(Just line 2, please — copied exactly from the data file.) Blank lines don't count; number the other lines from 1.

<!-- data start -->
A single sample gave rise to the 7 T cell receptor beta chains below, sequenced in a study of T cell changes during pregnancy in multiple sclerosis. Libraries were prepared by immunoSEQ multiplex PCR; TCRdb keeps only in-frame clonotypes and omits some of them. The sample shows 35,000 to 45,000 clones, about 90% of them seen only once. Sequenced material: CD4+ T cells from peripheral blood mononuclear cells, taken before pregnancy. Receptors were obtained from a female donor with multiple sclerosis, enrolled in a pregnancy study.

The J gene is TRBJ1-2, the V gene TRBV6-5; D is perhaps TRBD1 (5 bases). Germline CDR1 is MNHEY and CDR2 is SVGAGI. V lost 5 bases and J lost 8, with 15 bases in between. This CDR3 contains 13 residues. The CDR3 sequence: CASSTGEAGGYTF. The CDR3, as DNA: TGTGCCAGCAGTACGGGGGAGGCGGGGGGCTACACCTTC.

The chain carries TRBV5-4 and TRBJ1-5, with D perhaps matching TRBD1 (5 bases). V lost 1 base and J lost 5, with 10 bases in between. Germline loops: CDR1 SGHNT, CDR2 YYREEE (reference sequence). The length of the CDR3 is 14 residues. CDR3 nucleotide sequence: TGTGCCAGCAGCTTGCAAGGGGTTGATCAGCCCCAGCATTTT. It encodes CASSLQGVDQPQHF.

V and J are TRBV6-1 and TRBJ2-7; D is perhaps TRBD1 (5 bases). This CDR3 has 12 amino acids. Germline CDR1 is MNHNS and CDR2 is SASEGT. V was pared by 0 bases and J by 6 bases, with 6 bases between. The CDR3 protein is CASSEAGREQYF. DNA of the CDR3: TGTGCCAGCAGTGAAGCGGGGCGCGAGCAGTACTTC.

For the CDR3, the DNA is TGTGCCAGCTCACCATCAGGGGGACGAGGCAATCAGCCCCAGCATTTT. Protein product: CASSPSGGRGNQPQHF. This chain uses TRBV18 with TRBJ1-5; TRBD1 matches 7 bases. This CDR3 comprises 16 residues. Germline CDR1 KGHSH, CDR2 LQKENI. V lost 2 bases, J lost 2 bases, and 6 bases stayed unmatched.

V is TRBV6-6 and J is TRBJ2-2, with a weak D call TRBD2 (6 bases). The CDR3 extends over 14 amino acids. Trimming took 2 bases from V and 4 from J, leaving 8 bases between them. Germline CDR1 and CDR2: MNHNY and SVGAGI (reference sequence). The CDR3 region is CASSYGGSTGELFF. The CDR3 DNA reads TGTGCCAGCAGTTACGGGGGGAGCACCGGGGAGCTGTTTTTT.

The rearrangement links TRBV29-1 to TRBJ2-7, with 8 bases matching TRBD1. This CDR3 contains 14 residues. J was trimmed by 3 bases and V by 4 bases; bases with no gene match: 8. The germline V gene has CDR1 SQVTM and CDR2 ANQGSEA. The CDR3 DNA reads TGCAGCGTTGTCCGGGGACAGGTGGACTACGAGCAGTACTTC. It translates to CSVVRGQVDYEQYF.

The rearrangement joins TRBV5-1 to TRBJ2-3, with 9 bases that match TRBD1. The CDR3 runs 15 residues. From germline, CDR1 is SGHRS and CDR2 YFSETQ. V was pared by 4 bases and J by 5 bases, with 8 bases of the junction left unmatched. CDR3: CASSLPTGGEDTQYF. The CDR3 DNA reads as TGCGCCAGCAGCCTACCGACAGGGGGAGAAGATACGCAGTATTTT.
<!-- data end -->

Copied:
The J gene is TRBJ1-2, the V gene TRBV6-5; D is perhaps TRBD1 (5 bases). Germline CDR1 is MNHEY and CDR2 is SVGAGI. V lost 5 bases and J lost 8, with 15 bases in between. This CDR3 contains 13 residues. The CDR3 sequence: CASSTGEAGGYTF. The CDR3, as DNA: TGTGCCAGCAGTACGGGGGAGGCGGGGGGCTACACCTTC.